Four cities for dev  


4Cities4Dev is funded by the European Union. The partners are four European cities led by Turin, and Slow Food.



Seven case studies in different African countries were identified as representative of the Slow Food approach, and they have been twinned with the partner cities.



Within the 4Cities4Dev project, the Imraguen Women's Mullet Botargo Presidium community in Mauritania is supported by the city of Tours. A delegation from the city will visit the Presidium in 2012, and members of the community attended Euro Gusto in Tours in November 2011.


The Imraguen are an ethnic group who have lived along the Mauritanian coasts since before great Arab migrations. Their survival is closely bound to mullet fishing. Mullet is a staple food in the fishers' diet and their coastal villages are moved along the beach depending on the movements of fish shoals.
The Presidium protects their ancient fishing technique, now threatened by huge commercial fleets. The Presidium producers buy mullet from the fishermen and process them, mainly into botargo (dried mullet roe). The producers' work is currently underpaid, as the botarga is bought at a very low price by middlemen and then sold abroad.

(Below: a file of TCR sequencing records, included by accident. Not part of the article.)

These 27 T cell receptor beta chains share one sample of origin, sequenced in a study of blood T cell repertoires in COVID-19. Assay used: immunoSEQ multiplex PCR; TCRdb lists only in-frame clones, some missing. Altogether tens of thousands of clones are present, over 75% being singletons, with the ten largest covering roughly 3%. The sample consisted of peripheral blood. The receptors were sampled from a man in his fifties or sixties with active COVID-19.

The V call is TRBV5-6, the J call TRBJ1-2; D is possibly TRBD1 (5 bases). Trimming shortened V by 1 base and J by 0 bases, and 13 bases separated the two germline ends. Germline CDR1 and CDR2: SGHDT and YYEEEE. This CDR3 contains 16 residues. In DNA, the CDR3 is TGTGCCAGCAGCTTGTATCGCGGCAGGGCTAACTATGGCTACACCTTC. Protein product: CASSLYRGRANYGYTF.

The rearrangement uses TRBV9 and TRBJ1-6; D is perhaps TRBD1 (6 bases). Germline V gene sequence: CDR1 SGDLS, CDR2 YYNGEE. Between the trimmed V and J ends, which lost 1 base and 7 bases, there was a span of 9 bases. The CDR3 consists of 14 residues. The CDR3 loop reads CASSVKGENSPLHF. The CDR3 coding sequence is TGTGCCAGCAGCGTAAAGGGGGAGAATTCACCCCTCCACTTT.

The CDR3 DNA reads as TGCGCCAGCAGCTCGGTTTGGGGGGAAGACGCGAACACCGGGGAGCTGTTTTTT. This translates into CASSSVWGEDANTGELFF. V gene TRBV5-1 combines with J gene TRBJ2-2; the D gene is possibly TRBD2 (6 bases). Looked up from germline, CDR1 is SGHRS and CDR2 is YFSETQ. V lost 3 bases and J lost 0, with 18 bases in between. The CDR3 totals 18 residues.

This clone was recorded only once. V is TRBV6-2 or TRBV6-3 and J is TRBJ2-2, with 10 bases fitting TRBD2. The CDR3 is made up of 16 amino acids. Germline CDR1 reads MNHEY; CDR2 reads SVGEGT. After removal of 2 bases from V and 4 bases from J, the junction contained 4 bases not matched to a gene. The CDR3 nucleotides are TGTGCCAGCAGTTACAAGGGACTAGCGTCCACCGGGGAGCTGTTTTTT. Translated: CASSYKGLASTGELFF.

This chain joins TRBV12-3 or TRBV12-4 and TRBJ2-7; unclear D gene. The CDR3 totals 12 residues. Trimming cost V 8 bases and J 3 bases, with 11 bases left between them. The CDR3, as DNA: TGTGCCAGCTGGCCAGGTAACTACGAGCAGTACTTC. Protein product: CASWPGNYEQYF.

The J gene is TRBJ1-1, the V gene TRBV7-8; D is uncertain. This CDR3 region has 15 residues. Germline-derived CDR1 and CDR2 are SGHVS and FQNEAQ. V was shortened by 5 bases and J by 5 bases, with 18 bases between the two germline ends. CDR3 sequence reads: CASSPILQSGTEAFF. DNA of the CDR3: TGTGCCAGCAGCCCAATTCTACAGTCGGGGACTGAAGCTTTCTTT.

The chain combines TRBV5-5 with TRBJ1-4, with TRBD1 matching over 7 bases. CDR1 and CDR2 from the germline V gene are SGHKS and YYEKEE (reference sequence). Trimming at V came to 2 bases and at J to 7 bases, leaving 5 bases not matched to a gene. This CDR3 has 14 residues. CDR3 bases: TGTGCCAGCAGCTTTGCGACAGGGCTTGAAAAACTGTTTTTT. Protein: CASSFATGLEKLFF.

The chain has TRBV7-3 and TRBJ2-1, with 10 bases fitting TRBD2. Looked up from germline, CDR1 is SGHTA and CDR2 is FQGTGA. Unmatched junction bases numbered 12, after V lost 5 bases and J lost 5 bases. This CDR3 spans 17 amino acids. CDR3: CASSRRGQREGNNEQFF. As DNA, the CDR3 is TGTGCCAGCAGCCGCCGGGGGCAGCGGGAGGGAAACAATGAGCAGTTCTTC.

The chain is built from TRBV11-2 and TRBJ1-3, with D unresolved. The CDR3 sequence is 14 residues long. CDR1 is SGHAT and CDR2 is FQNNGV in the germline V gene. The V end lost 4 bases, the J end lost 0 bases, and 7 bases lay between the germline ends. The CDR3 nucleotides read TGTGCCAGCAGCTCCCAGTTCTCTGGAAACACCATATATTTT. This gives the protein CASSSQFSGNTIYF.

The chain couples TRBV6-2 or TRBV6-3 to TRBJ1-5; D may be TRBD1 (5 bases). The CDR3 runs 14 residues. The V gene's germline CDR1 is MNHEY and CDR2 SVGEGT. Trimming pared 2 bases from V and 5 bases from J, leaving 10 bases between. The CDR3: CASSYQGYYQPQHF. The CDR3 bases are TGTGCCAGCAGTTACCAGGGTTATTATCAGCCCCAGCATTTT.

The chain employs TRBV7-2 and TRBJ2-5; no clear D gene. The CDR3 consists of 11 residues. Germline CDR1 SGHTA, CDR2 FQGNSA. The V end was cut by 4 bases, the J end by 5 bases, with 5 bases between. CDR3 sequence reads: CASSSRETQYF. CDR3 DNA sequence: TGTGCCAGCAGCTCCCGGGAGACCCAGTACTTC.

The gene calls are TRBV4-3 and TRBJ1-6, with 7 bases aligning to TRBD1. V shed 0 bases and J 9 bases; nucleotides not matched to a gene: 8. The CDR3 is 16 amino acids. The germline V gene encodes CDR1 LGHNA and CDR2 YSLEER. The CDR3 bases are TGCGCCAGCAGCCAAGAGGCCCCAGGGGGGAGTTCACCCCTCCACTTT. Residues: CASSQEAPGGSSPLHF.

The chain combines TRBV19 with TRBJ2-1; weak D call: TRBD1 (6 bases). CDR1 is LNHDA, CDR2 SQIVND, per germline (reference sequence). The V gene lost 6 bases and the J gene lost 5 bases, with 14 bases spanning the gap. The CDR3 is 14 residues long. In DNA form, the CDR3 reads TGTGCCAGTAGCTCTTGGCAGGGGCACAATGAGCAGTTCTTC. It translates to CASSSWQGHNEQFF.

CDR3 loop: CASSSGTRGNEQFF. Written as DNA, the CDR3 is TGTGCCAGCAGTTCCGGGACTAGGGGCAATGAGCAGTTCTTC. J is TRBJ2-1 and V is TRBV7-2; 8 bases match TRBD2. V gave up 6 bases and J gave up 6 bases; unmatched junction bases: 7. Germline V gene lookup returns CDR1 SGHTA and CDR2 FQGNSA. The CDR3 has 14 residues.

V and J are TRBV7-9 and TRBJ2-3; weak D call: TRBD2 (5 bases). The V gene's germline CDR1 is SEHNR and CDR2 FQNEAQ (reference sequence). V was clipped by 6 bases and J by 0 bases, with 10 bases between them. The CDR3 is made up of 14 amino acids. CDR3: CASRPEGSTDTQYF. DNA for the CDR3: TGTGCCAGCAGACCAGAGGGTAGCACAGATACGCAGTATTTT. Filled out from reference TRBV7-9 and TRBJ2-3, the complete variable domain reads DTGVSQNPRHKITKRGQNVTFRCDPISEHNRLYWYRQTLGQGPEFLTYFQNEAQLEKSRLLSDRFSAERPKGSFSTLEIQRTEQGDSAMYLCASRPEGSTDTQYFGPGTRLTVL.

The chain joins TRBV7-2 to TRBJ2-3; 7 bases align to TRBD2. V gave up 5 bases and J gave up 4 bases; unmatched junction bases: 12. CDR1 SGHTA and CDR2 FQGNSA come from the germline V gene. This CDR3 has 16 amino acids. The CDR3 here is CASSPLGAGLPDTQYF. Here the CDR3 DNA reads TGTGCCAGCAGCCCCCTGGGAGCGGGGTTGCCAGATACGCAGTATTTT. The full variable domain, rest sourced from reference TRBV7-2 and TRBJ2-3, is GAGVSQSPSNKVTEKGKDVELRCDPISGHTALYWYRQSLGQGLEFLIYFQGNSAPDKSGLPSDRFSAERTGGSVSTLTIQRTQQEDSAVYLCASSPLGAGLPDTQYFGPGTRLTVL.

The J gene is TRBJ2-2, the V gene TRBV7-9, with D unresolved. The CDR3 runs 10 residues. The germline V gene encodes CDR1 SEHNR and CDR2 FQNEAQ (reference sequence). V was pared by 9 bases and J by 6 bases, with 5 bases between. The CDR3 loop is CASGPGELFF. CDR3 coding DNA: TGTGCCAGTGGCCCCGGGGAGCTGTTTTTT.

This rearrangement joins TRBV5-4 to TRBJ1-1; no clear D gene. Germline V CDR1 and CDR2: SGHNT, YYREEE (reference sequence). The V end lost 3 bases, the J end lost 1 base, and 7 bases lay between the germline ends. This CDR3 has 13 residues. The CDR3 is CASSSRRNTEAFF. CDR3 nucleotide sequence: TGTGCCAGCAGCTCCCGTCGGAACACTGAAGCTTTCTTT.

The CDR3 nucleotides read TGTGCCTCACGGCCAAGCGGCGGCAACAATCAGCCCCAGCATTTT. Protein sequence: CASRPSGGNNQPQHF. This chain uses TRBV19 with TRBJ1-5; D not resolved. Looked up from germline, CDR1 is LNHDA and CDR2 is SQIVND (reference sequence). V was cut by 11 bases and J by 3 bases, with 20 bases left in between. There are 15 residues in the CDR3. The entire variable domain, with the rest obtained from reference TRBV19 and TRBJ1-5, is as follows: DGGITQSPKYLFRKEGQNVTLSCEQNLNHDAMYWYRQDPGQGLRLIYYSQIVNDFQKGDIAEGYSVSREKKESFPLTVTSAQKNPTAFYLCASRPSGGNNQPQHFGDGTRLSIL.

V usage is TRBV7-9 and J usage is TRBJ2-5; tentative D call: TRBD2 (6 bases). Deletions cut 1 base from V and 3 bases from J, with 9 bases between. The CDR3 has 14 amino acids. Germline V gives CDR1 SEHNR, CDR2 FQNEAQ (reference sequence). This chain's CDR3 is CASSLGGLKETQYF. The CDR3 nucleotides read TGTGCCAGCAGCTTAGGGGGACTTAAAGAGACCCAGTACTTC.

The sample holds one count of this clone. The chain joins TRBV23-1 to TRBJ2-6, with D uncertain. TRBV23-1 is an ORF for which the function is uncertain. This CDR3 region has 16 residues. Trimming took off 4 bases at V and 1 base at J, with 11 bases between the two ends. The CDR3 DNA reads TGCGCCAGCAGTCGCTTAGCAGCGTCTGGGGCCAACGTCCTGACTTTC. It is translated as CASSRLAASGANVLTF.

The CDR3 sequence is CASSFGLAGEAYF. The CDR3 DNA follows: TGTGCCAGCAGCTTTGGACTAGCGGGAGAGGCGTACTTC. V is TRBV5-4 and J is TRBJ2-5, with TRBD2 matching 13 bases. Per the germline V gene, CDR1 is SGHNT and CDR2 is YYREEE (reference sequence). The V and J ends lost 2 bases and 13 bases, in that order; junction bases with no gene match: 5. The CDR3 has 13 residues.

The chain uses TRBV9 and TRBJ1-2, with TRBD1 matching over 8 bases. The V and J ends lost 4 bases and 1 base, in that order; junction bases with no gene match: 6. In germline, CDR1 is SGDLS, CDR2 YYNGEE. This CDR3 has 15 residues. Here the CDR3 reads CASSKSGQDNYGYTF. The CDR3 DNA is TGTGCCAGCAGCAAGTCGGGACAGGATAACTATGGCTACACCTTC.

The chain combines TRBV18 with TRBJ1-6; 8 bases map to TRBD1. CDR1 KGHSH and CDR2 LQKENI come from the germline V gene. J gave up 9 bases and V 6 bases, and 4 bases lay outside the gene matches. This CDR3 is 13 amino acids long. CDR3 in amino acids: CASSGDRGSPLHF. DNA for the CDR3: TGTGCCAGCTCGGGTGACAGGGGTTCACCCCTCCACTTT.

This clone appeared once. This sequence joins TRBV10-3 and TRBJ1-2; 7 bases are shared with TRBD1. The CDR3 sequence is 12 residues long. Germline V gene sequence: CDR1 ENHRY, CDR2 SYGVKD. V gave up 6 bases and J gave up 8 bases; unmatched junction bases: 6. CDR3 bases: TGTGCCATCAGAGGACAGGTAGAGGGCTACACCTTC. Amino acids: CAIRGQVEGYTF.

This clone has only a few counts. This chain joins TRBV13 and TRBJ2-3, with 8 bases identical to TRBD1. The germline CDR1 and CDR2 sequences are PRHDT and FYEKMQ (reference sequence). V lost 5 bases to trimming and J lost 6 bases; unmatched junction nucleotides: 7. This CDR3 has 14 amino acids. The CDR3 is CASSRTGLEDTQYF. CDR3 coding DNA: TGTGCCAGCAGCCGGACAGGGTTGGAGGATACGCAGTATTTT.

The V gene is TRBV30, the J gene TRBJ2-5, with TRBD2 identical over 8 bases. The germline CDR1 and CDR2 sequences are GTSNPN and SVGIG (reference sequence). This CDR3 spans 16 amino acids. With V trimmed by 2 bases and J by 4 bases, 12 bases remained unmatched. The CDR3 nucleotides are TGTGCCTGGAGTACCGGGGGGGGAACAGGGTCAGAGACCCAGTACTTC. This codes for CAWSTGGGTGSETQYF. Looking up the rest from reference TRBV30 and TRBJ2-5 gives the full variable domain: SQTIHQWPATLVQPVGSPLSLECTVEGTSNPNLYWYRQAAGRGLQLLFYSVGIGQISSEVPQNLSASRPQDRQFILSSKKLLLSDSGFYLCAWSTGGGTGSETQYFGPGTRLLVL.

The Presidium was created around the mullet botargo production chain, but through this product it is concerned more generally with sustainable fishing and the future of the Imraguen women.
Working with the women who process the fish and the men who catch them, and trying to develop local, artisanal salt production, the Presidium aims to promote an important local economy. Artisanal fishing and fish processing can provide the local communities with both a source of food and of quality products that can be sold at a national and international level.
The work with botargo, based on training a group of around a hundred women who work together, can also be useful for the development of other processed fish products.


The Islamic Republic of Mauritania covers over a million square kilometers, mostly desert, with 700 kilometers of coastline.
Unlike much of the rest of the world, the country's waters are still rich in fish, and fleets from western countries have been dividing up the fishing rights. The frozen fish is sent abroad for processing, particularly to North Africa and Europe. In 2006 Mauritania sold fishing rights to the European Union in exchange for a reduction in its public debt, effectively giving up any attempts to combat overfishing and surrendering to a new form of colonialism.
The damage has been enormous: Almost 50% of mullet stocks are now endangered and the Mauritanian women's traditional fish processing activities (including botargo production) are in crisis. Despite this, a number of fishing communities and women's fish-processing cooperatives are still persevering.
The country's two main ports, where the fishing industry is concentrated, are in the capital, Nouakchott, and Nouadhibou.

The 4Cities4Dev films about Slow Food Presidia

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